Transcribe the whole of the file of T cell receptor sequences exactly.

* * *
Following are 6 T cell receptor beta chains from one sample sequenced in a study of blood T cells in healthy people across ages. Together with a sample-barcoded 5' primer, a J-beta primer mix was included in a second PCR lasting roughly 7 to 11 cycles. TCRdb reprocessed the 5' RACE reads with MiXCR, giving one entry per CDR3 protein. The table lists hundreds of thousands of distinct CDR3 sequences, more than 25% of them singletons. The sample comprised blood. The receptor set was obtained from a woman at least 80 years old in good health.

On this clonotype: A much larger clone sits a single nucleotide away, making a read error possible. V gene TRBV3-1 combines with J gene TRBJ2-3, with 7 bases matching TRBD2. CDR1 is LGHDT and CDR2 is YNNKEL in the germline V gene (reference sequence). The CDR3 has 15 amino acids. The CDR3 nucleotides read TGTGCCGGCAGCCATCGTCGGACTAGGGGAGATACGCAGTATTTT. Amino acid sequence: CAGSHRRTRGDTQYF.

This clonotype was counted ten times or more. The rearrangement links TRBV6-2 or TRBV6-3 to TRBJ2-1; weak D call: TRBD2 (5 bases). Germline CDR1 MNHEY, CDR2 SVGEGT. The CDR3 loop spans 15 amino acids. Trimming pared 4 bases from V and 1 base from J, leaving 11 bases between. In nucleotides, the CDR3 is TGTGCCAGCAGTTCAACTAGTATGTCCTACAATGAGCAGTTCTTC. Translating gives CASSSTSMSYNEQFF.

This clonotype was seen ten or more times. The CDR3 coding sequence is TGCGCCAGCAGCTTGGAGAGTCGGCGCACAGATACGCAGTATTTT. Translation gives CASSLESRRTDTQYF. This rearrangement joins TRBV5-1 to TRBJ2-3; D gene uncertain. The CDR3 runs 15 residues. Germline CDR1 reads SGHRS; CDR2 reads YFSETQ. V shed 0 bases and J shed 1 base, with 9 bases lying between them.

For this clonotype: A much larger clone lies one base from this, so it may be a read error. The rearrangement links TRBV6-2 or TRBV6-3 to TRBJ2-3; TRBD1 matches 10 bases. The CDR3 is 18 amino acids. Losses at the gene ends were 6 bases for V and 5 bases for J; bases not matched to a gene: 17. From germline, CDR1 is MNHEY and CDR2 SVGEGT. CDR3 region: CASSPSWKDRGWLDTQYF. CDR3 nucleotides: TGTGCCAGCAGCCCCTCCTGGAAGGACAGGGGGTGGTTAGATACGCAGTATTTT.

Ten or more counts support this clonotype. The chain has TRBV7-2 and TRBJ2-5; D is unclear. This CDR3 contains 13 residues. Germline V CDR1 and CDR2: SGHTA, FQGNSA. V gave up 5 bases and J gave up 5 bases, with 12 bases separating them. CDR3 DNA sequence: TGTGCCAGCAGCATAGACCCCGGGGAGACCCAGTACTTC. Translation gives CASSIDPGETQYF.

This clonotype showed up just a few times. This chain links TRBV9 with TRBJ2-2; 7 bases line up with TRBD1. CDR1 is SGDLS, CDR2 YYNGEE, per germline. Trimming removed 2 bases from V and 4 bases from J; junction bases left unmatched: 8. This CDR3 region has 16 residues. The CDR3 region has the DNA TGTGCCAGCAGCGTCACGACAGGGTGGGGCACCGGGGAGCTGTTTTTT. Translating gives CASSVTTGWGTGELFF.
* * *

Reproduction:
Following are 6 T cell receptor beta chains from one sample sequenced in a study of blood T cells in healthy people across ages. Together with a sample-barcoded 5' primer, a J-beta primer mix was included in a second PCR lasting roughly 7 to 11 cycles. TCRdb reprocessed the 5' RACE reads with MiXCR, giving one entry per CDR3 protein. The table lists hundreds of thousands of distinct CDR3 sequences, more than 25% of them singletons. The sample comprised blood. The receptor set was obtained from a woman at least 80 years old in good health.

On this clonotype: A much larger clone sits a single nucleotide away, making a read error possible. V gene TRBV3-1 combines with J gene TRBJ2-3, with 7 bases matching TRBD2. CDR1 is LGHDT and CDR2 is YNNKEL in the germline V gene (reference sequence). The CDR3 has 15 amino acids. The CDR3 nucleotides read TGTGCCGGCAGCCATCGTCGGACTAGGGGAGATACGCAGTATTTT. Amino acid sequence: CAGSHRRTRGDTQYF.

This clonotype was counted ten times or more. The rearrangement links TRBV6-2 or TRBV6-3 to TRBJ2-1; weak D call: TRBD2 (5 bases). Germline CDR1 MNHEY, CDR2 SVGEGT. The CDR3 loop spans 15 amino acids. Trimming pared 4 bases from V and 1 base from J, leaving 11 bases between. In nucleotides, the CDR3 is TGTGCCAGCAGTTCAACTAGTATGTCCTACAATGAGCAGTTCTTC. Translating gives CASSSTSMSYNEQFF.

This clonotype was seen ten or more times. The CDR3 coding sequence is TGCGCCAGCAGCTTGGAGAGTCGGCGCACAGATACGCAGTATTTT. Translation gives CASSLESRRTDTQYF. This rearrangement joins TRBV5-1 to TRBJ2-3; D gene uncertain. The CDR3 runs 15 residues. Germline CDR1 reads SGHRS; CDR2 reads YFSETQ. V shed 0 bases and J shed 1 base, with 9 bases lying between them.

For this clonotype: A much larger clone lies one base from this, so it may be a read error. The rearrangement links TRBV6-2 or TRBV6-3 to TRBJ2-3; TRBD1 matches 10 bases. The CDR3 is 18 amino acids. Losses at the gene ends were 6 bases for V and 5 bases for J; bases not matched to a gene: 17. From germline, CDR1 is MNHEY and CDR2 SVGEGT. CDR3 region: CASSPSWKDRGWLDTQYF. CDR3 nucleotides: TGTGCCAGCAGCCCCTCCTGGAAGGACAGGGGGTGGTTAGATACGCAGTATTTT.

Ten or more counts support this clonotype. The chain has TRBV7-2 and TRBJ2-5; D is unclear. This CDR3 contains 13 residues. Germline V CDR1 and CDR2: SGHTA, FQGNSA. V gave up 5 bases and J gave up 5 bases, with 12 bases separating them. CDR3 DNA sequence: TGTGCCAGCAGCATAGACCCCGGGGAGACCCAGTACTTC. Translation gives CASSIDPGETQYF.

This clonotype showed up just a few times. This chain links TRBV9 with TRBJ2-2; 7 bases line up with TRBD1. CDR1 is SGDLS, CDR2 YYNGEE, per germline. Trimming removed 2 bases from V and 4 bases from J; junction bases left unmatched: 8. This CDR3 region has 16 residues. The CDR3 region has the DNA TGTGCCAGCAGCGTCACGACAGGGTGGGGCACCGGGGAGCTGTTTTTT. Translating gives CASSVTTGWGTGELFF.